No one person had a greater impact on the game of football than the late John Madden. He made his mark as a coach, a broadcaster and as the face and name of a video game franchise that would introduce an entire generation to the game.
Chiefs HC Andy Reid is one of the few people who understand the true gravity of what Madden meant to the sport. The two shared a unique friendship over the years, one bonded in football, coaching and food. Speaking to the media on Wednesday, Reid tried to put into words the impact that his late friend had on the game.
“I’m going to just say a couple of words about Coach Madden. Literally, a couple of words because he was the absolute greatest. I think that’s all. Everybody’s had their say on it, and I think you realize how much he touched the football world and all of us. He made our job what it is today as a coach, made it an honorable position to be in, and heck, it’s hard to be a Hall of Famer, period, but let alone be a Hall of Famer in two different areas. That’s phenomenal, and he was that.”
Madden first found his way into Reid’s life back when he was an assistant coach in Green Bay. Reid was introduced by his mentor Mike Holmgren and from there, the friendship between Reid and Madden took a life of its own.
“Yeah, it might be because both of us like to eat,” Reid said of how the two first met. “And so, we had that passion, obviously by our body types. You know, he invited me on the bus one time in Green Bay. I got to ride through the parking lot on the bus, it was the thrill of my life. Mike Holmgren was real close to him, so, I automatically got kind of put in, literally, put in the bus. (Madden was a) California guy. I’m from California. We had a couple of things that were a little bit the same there.”
They grew closer over the years, and when Reid was ousted as the head coach of the Philadelphia Eagles in 2012, Madden helped encourage Reid’s next step to become the head coach of the Chiefs.
It was funny too, coming from Madden. After coaching the Oakland Raiders for a decade, Madden wasn’t exactly fond of Kansas City.
“Well, he loved to hate the Chiefs, but he loved the Hunt family,” Reid said. “He’d tell you that they had some knockdown drag-outs. And he could remember about every single play. But he said, ‘It’s a great organization. The Hunt family is phenomenal.’ He would always remind me to tell Norma Hunt, ‘Hello.’ He liked them, but he didn’t like them.”
When Madden got out of the broadcasting business in 2009, the two served together on various NFL committees. Even when Madden wasn’t coaching or broadcasting, he was still making an impact on the way the game was played.
“Yeah, so after he got out of the TV business — the broadcasting business — then Roger Goodell invited him back to the league,” Reid said. “We always had a small sub-committee and there were a couple of coaches on it. But we ended up having the ‘Madden Committee.’ So we had like six to eight coaches on there and he added that up and he was great. He was really into the rules, the regulations of the game, what made the game better. He just, that’s how he wanted to touch the game at the end (of his career) and it was the commissioner’s insight to bring him in and to let him do that. We all just rallied around him, we were just like kids following him around. But what great insight, (Madden) was just a football junkie.”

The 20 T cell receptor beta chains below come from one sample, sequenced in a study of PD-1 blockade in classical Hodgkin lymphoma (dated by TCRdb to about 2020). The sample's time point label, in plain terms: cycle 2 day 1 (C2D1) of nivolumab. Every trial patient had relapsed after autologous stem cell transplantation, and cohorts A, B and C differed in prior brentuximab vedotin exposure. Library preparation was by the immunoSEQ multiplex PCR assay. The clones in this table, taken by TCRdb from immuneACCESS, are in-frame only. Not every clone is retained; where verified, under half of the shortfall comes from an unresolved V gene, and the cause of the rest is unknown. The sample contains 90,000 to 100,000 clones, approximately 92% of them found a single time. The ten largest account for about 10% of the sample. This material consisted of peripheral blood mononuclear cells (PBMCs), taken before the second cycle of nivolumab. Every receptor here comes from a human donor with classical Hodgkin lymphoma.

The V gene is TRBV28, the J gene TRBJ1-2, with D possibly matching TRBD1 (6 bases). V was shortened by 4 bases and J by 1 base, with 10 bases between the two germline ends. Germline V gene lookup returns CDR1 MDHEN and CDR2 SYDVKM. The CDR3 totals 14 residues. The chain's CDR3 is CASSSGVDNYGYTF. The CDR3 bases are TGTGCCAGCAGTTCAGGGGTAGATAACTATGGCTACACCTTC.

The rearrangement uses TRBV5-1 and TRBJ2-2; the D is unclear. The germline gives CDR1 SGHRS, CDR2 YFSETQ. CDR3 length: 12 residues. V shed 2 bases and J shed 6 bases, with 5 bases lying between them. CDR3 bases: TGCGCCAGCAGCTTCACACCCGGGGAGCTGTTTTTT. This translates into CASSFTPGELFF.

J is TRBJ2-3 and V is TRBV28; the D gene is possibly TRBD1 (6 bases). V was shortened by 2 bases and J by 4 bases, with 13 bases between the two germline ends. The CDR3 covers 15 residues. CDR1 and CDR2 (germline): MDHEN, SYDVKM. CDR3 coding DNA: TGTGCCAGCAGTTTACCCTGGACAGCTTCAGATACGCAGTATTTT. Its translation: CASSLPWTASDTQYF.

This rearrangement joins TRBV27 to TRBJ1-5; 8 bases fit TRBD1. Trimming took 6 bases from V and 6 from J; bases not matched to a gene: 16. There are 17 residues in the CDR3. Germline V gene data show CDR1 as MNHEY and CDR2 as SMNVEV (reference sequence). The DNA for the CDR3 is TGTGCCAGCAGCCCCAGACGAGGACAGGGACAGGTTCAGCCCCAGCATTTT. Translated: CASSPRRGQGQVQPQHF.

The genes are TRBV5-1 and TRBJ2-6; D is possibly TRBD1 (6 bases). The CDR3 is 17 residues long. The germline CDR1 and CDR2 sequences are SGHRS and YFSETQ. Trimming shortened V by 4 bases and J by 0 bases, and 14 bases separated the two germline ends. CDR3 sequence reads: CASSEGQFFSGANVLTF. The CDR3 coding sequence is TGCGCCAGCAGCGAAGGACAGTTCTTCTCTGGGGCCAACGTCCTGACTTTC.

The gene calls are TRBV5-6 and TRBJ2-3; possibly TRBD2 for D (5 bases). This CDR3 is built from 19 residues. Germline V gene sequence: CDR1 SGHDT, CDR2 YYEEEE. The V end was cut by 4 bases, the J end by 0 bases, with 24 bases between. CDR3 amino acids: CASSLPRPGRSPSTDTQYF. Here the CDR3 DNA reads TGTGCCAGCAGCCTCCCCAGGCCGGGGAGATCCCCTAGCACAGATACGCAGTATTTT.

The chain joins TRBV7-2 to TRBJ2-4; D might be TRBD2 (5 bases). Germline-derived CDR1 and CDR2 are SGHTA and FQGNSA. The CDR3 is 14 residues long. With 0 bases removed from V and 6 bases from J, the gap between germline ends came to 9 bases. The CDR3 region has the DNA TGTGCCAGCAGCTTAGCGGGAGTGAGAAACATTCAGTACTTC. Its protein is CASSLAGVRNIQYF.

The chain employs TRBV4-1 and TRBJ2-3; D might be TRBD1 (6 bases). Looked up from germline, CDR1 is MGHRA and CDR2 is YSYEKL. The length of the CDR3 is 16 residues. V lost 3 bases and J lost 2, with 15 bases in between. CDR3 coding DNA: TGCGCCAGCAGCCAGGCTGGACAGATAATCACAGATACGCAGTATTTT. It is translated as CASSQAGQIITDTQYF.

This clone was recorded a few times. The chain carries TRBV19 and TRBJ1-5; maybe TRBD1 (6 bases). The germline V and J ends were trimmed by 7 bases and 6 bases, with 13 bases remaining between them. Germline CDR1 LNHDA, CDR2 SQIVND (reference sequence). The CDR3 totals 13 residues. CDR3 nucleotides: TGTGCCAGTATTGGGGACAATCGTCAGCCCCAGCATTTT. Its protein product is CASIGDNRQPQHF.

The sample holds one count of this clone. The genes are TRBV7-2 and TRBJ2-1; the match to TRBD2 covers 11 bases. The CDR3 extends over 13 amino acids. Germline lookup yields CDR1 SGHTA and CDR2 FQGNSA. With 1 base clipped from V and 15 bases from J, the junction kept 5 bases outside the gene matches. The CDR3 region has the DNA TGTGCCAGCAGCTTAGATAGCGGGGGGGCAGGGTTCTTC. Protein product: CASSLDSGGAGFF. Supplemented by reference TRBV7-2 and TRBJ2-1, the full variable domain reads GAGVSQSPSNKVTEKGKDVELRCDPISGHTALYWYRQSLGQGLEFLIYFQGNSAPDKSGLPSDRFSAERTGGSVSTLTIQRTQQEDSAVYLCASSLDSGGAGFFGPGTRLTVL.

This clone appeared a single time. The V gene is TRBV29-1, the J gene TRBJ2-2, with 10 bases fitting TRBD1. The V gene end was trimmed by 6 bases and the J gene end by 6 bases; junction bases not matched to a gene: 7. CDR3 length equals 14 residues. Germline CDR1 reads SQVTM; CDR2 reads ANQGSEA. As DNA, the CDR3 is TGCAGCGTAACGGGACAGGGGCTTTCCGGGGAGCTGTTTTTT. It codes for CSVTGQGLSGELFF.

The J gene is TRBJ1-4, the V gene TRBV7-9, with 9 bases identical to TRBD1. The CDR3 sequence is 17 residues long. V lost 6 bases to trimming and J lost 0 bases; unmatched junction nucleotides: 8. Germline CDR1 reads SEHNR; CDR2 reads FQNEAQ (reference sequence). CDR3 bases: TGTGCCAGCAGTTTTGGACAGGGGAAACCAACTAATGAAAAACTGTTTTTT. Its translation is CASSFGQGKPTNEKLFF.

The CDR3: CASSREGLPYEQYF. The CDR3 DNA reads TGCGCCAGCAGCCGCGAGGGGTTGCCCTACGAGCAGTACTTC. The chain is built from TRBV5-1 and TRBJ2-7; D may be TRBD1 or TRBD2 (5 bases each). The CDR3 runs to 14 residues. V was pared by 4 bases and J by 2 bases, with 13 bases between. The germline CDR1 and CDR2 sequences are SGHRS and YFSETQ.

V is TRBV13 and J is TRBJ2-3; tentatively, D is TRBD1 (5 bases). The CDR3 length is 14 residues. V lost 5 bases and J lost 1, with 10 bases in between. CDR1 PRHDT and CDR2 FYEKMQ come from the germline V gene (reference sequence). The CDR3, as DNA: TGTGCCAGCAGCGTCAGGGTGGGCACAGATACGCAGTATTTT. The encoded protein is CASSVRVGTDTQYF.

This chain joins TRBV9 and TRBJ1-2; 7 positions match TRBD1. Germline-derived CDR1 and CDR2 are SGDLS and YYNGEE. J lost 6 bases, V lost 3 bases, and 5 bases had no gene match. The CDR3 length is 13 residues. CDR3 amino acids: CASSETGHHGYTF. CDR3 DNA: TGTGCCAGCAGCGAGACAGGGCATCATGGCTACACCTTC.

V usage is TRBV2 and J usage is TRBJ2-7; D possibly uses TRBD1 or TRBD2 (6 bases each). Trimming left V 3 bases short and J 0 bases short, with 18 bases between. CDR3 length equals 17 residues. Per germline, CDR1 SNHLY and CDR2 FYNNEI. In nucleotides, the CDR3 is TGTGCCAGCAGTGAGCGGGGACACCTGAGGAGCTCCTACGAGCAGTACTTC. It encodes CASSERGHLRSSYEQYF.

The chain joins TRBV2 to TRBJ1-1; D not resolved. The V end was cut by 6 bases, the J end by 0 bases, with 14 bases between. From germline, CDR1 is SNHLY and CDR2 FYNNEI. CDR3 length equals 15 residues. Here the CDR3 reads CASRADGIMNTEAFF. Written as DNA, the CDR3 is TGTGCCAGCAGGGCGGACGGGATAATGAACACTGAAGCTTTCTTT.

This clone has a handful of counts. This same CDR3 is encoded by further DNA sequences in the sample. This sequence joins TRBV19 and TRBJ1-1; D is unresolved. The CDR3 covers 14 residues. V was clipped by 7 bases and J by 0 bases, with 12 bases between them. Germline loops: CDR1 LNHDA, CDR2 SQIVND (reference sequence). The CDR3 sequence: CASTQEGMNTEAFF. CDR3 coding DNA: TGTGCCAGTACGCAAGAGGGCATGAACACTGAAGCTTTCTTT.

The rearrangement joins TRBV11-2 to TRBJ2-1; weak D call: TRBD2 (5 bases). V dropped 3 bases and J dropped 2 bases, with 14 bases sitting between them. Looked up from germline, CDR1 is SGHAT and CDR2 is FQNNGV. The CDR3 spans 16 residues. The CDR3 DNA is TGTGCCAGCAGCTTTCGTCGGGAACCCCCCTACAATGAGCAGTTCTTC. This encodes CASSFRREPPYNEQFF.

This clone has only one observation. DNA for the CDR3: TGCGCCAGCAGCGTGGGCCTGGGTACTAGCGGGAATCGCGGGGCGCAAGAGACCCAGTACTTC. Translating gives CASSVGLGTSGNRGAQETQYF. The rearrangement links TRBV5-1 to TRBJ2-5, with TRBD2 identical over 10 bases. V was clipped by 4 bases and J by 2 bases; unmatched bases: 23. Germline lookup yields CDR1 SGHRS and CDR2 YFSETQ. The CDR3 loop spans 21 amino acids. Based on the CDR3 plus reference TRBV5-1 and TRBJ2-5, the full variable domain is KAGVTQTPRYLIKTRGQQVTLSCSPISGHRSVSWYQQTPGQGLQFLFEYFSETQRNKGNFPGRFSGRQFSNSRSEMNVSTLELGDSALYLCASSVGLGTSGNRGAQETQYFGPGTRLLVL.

Madden’s coaching style even rubbed off on Reid a little bit.
“Yeah, well, he was a player’s (coach),” Reid explained. “He would talk to them, communicate. And he did the same with us — with fans on TV — that’s why we all loved him. He kind of taught us the game in a simple way, where people felt like they could go play and that was great.”
When asked about his favorite Madden story, it wasn’t anything about football. Instead, it was about a meal the two shared at the NFL Scouting Combine a few years back.
“We were at a restaurant one time,” Reid began. “I came late to it, and (John Madden) and Tom Coughlin, they had already eaten. The waitress comes over, who was actually the chef and the waitress, she said, ‘What would you like?’ I said, ‘Just give me one of your favorites.’ Coach (Madden) just goes, ‘Oh my gosh, for a forktarian, you just blew that. You’re in the forkman club and you can’t— what are you doing?’ So she brought out duck confit and I didn’t live it down. Until the day he passed, he mentioned duck confit. ‘I can’t believe you’re eating duck confit. What are you doing?’And he could tell the story a lot better than I just did. He would get right into my ribs on it.”
Reid, of course, is more of a cheeseburger kind of guy.
As Reid stepped away from the podium, he took a moment to thank media members for asking about Madden. The trip down memory lane seemed to be cathartic for Reid, easing the sadness of losing a friend, supporter and confidant that had been there for him for many years.
Even after his death, Madden remains a true pillar of football, one whose legacy will continue to live on through those he touched.